Mindful Eating

— Written By
en Español

El inglés es el idioma de control de esta página. En la medida en que haya algún conflicto entre la traducción al inglés y la traducción, el inglés prevalece.

Al hacer clic en el enlace de traducción se activa un servicio de traducción gratuito para convertir la página al español. Al igual que con cualquier traducción por Internet, la conversión no es sensible al contexto y puede que no traduzca el texto en su significado original. NC State Extension no garantiza la exactitud del texto traducido. Por favor, tenga en cuenta que algunas aplicaciones y/o servicios pueden no funcionar como se espera cuando se traducen.

English is the controlling language of this page. To the extent there is any conflict between the English text and the translation, English controls.

Clicking on the translation link activates a free translation service to convert the page to Spanish. As with any Internet translation, the conversion is not context-sensitive and may not translate the text to its original meaning. NC State Extension does not guarantee the accuracy of the translated text. Please note that some applications and/or services may not function as expected when translated.

Collapse ▲

By Keri Alford, Mecklenburg Extension Master Food Volunteer
Estimated reading time: 2 minutes, 35 seconds

The term “mindful eating” has become a popular phrase often used but not always explained. In this article, we will address what it means to eat mindfully, why this practice can benefit you, and how to get started!

What is Mindful Eating?

Mindful eating is an approach to consuming your food based on the concept of

photo of hand holding one blueberry

Photo by Marian Chinciusan on Unsplash

mindfulness. According to the Oxford English Dictionary, it is defined as “a mental state achieved by focusing one’s awareness on the present moment…” Mindful eating refers to a practice of purposefully paying attention to our food in the moment that we are consuming it. In other words, to eat mindfully is to focus on the experience of eating and to take the time to listen to your body in the moment.

On the other hand, mindless eating is consuming food while focusing on other activities like working, driving, or watching television. As a nation often on the go, there are times when mindful eating can be a challenging habit to maintain in our fast-paced daily lives. However, taking the time to practice mindful eating can lead to several health benefits.

Person eating with a knife and forkWhy Practice Mindful Eating?

Eating is a necessary act of self-care that is entirely influenced by our thoughts and behavior. Practicing mindful eating leads to a focus on not just what we eat but how we eat and why we may make certain food choices.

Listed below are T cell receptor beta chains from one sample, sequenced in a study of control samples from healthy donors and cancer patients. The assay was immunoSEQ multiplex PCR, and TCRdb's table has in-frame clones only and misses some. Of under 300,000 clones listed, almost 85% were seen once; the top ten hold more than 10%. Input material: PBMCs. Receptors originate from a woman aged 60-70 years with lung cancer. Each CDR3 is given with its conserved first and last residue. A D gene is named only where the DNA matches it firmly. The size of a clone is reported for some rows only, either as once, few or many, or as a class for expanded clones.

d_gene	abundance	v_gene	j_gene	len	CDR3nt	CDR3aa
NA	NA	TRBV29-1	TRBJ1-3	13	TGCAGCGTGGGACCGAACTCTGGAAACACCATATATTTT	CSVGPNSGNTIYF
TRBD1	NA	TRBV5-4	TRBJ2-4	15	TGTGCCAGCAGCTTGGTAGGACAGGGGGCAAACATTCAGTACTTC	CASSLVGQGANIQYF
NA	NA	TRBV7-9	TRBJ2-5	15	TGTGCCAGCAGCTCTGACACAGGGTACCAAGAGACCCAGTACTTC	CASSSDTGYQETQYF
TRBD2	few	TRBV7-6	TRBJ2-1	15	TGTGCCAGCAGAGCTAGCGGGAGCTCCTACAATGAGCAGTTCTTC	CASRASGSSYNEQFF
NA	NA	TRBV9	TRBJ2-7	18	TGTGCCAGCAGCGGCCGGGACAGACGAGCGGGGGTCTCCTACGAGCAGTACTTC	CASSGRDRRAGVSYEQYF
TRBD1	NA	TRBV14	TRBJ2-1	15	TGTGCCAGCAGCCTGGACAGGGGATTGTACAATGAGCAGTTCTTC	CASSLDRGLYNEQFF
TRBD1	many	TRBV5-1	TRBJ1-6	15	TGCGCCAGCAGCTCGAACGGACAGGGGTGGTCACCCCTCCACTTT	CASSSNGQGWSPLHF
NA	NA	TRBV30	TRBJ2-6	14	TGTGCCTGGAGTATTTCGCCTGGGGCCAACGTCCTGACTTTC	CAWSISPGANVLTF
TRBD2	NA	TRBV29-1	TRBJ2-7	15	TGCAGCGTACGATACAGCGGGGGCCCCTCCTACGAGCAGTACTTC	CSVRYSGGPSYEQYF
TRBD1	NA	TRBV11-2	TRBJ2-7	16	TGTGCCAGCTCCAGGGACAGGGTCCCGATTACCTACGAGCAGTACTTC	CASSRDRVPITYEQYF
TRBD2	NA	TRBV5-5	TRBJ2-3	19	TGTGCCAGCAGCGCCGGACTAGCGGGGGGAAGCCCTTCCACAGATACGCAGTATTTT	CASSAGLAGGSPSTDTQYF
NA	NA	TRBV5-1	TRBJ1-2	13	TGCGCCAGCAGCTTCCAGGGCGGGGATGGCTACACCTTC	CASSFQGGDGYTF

Are we actually hungry? Or are we eating for other reasons? Am I eating my meal slowly and calmly? Or, am I rushing and multi-tasking during my meal? While there are many reasons to practice mindful eating, listed below are two key reasons to give this a try.

1. Eating Mindfully Can Help Us to Avoid Overeating

Did you know that it can take up to 20 minutes for your brain to realize that you are full? Eating too quickly can cause your body to become full before your brain registers how much food you have consumed, which leads to overeating. However, mindful eaters can usually avoid overeating by being aware of when they are physically hungry, eating slowly, and stopping when they are full. 

2. If Losing Weight is a Goal, Mindful Eating Can Help More Than Dieting

Research has shown that mindful eaters are more in tune with their body signals for hunger and fullness. However, dieting is a behavior that focuses on restriction and short-term outcomes, which is challenging to maintain and usually leads to weight gain in the future. Focusing on nourishment and enjoyment are key aspects of mindful eating. This awareness helps create eating habits that are sustainable and weight loss friendly.

How to Practice Mindful Eating?

Remember to T.A.S.T.E

  • Think about your meal 
  • Appreciate the resources, ingredients, time, and energy used to prepare your food.
  • Slowly chew each bite. 
  • Take time to enjoy the flavors, aromas, and textures of your food.
  • End your meal when your body feels full and satisfied

The more quality time and energy we put into how and what we feed ourselves, the more our bodies will thank us for being strong and healthy.


About the Contributor
Keri Alford is an Extension Master Food Volunteer with the N.C. Cooperative Extension, Mecklenburg County Center. She is a Master of Public Health Candidate, nutrition and wellness enthusiast.